Most recruiters will agree that millennials are the “unicorns” of the 21st century job market. Employers want to know what makes young professionals tick. What kind of culture is most attractive to them? What benefits are most appealing? How can they market their organizations as fresh, innovative and forward-thinking? However, when eager new hires are ready to roll up their sleeves, managers will likely rely on their most tenured and knowledgeable workers to show them the ropes.
Employers recognize that experienced employees are arguably their greatest asset. As a result, an underutilized benefit — disability insurance — is getting a fresh look. According to the Council for Disability Awareness, long-term disability claims peak for those aged 50-59, and by 2022, the federal Bureau of Labor Statistics estimates that people 55 and older will account for nearly 26% of the U.S. workforce.
With the right mix of benefits, companies can help keep their most experienced employees in the workforce. Here are a few things that organizations should keep in mind when tailoring products for workers who are more prone to disability, but still want to stay actively engaged in their careers.
First recovery, then back to work
First, it’s important to understand what types of conditions result in claims. According to the Disability Council, the most common causes of long-term disability claims are musculoskeletal system and connective tissue disorders such as rheumatoid arthritis and Lupus. That’s followed by diseases of the nervous system and sense organs like carpal tunnel, circulatory system diseases including atherosclerosis and hypertension, and cancer.
Due to medical advances, even serious conditions may be less debilitating than in the past. People are living longer, healthier lives, and diseases or injuries that once meant the end of a career can now be managed with proper medical care and recuperation. Surgeries and other procedures are less invasive. Hospital stays and treatment plans are shorter. This progress is a game-changer for many Americans who can’t afford to retire, and must find ways to continue making a living. Employer support is the second half of the equation.
Look for comprehensive products and services
In terms of disability coverage, human resources and insurance professionals need to consider a holistic program. They may choose to ground their benefits package with an employer-funded, short-term product, and then add the option to enroll in an employee-funded or “voluntary” long-term benefit, depending on the age of their workforce.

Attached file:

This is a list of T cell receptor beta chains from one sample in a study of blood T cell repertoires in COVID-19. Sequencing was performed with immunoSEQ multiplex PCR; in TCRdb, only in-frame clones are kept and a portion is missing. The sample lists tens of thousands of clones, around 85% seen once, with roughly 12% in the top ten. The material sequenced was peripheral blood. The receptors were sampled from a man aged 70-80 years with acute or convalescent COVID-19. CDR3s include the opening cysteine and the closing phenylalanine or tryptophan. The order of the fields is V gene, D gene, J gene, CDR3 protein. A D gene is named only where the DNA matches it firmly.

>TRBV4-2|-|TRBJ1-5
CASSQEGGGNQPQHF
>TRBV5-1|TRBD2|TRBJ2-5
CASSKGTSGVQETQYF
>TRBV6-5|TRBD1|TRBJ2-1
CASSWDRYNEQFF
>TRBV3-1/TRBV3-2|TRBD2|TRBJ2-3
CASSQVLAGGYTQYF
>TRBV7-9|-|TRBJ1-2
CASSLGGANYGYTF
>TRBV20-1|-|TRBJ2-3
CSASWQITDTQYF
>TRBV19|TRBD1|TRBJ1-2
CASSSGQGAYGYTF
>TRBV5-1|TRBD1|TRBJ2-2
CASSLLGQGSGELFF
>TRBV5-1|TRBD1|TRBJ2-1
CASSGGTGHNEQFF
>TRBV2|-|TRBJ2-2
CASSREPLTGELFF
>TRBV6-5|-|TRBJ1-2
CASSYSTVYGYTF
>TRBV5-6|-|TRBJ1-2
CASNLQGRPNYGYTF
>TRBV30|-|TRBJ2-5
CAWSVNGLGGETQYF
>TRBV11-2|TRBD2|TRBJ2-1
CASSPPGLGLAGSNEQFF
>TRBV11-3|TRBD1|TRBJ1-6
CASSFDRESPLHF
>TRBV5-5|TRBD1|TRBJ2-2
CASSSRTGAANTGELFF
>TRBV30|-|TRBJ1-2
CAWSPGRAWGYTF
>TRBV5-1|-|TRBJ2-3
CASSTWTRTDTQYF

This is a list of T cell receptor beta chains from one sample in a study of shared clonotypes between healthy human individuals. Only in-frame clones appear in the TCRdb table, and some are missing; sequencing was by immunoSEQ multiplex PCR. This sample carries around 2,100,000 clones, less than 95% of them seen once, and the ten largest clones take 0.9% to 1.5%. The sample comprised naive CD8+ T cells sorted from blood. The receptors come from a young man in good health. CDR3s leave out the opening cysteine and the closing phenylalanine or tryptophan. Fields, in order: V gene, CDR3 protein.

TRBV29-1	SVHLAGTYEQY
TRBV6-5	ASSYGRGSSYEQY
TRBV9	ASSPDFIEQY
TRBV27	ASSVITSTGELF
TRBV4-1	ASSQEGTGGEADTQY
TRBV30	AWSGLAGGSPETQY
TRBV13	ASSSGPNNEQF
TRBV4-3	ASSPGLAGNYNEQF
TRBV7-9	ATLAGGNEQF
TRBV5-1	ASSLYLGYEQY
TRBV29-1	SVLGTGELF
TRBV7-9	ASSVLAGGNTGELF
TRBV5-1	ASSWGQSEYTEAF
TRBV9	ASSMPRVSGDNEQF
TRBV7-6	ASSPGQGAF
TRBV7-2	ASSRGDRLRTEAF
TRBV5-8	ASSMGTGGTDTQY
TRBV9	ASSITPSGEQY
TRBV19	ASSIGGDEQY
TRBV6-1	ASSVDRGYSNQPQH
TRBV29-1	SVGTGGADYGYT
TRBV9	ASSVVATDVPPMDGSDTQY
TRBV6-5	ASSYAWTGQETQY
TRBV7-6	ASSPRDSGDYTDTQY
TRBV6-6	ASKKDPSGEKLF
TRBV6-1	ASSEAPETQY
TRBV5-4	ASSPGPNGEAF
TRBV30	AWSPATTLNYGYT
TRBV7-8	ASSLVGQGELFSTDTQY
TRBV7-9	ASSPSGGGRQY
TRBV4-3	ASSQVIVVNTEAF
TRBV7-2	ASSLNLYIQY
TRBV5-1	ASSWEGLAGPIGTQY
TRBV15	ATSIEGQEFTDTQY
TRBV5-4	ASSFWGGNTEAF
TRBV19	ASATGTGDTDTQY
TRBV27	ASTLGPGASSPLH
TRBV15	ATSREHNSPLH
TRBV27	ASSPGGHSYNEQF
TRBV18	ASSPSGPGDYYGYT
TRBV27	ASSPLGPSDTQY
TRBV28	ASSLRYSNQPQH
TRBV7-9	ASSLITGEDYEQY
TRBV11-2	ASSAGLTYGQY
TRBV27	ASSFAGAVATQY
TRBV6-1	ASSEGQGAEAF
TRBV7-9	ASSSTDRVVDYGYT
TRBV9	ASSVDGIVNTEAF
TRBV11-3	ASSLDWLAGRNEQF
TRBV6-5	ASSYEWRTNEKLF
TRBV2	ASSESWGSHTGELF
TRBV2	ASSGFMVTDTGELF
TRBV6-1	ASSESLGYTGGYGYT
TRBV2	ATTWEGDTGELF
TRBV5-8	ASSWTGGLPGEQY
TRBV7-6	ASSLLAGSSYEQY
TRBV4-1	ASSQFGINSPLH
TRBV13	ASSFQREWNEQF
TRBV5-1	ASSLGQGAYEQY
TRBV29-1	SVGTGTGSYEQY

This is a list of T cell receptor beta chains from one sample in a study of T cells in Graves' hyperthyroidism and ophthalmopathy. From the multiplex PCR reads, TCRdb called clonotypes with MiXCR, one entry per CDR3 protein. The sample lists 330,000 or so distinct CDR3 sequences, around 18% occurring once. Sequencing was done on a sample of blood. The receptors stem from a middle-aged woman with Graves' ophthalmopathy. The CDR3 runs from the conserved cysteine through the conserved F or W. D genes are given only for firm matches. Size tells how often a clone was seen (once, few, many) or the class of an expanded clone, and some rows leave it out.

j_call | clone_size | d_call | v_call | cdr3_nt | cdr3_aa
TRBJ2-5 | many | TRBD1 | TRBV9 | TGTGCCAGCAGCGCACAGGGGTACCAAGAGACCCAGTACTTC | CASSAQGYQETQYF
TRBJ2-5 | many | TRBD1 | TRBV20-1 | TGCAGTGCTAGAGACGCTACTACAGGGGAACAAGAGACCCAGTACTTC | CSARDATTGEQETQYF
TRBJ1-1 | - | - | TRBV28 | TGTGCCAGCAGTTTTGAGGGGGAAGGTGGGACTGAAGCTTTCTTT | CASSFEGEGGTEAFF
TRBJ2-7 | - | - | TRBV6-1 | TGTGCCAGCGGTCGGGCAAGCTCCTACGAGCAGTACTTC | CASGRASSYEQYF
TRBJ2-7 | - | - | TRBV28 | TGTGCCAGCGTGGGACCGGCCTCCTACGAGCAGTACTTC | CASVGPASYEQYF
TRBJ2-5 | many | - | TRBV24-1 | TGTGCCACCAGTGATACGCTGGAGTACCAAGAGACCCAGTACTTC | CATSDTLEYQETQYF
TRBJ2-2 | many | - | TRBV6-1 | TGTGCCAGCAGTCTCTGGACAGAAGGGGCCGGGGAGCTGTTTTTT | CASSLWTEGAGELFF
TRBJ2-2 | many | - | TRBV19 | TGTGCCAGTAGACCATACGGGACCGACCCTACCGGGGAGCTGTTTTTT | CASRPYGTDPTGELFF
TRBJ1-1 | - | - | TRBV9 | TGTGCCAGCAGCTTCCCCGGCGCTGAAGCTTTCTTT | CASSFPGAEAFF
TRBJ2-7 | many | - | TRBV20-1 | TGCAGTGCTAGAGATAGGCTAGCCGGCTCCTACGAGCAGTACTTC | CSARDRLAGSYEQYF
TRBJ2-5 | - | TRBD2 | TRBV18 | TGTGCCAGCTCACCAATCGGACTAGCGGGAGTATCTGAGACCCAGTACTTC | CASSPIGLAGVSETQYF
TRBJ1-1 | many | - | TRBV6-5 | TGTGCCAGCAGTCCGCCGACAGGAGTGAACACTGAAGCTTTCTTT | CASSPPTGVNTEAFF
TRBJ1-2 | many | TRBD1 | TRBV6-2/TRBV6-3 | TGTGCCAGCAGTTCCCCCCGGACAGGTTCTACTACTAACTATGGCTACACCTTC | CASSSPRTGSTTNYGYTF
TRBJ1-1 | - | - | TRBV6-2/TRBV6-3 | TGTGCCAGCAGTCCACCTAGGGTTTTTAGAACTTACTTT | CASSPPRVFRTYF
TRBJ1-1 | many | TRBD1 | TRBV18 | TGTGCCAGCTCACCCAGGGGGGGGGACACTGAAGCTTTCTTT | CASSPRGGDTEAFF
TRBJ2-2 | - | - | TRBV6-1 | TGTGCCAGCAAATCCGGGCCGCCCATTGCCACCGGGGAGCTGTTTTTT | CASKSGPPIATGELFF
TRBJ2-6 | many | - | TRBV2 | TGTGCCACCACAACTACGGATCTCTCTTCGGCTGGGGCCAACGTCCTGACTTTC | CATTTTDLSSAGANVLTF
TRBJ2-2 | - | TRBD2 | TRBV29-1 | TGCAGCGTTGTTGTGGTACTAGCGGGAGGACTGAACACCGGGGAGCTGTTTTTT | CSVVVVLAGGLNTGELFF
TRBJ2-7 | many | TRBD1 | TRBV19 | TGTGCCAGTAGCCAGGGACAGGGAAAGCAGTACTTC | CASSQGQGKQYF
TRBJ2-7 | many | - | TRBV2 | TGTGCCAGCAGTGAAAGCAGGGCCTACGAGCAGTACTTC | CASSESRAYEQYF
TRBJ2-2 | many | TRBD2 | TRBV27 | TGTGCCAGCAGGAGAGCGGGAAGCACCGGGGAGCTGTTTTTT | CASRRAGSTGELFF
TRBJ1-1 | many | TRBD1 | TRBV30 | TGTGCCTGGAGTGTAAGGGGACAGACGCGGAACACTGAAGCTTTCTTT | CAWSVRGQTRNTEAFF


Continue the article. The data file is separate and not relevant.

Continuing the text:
Employers should also consider whether or not the elimination periods associated with different products make sense based on the salary levels of their workforce. The higher the salary, the higher the likelihood that an employee can make ends meet for a longer period of time while waiting for their benefits to kick in. On the flipside, employees with lower salaries will be more comfortable with shorter elimination periods.
Programs designed to reintegrate employees back into the workforce are also essential. These may include rehabilitative assistance and training programs, and employees may receive partial benefits during the transition. Some modifications are temporary, allowing the employee to gradually pick up their prior responsibilities on a part-time, then full-time basis. Others involve changing specific duties, such as eliminating lifting or driving.
Finding the right level of accommodation
In many cases, relatively small accommodations, such as a new chair or workstation, are all that’s needed to successfully reintegrate an employee into the workplace. Some employers, however, provide much more extensive care in conjunction with their insurance carrier. In one case, an employer had a garbage truck driver who severely injured his hip on the job. He was too young for a hip replacement but was very eager to return to work. He happened to mention that he had once worked as a pilot. His employer, who maintained a high level of contact with him, helped him enroll in a flight school to become a flight instructor. The disability he received, along with ongoing services from his employer, helped him turn a disability into a new opportunity.
In another case, a former custodian with bilateral carpal tunnel syndrome worked under the auspices of his employer to retrain in computer science. He was provided with adaptive technology, including voice-activated software and a tablet, to help him make the transition.
Leave-management services that complement state and federal mandates, from the Family and Medical Leave Act to the Americans with Disability Act and state regulations, can also help lessen administrative burdens on employers.
A winning strategy
Understand that employees of any age can become disabled, and that disability insurance is relevant and valuable to your entire employee population. However, as today’s workforce ages, savvy human resources and insurance professionals are working to create an environment where more experienced employees are encouraged to take the time they need to recover from illness or injury, and return to work when they are ready. It is a winning strategy and one that will only become more important over time.
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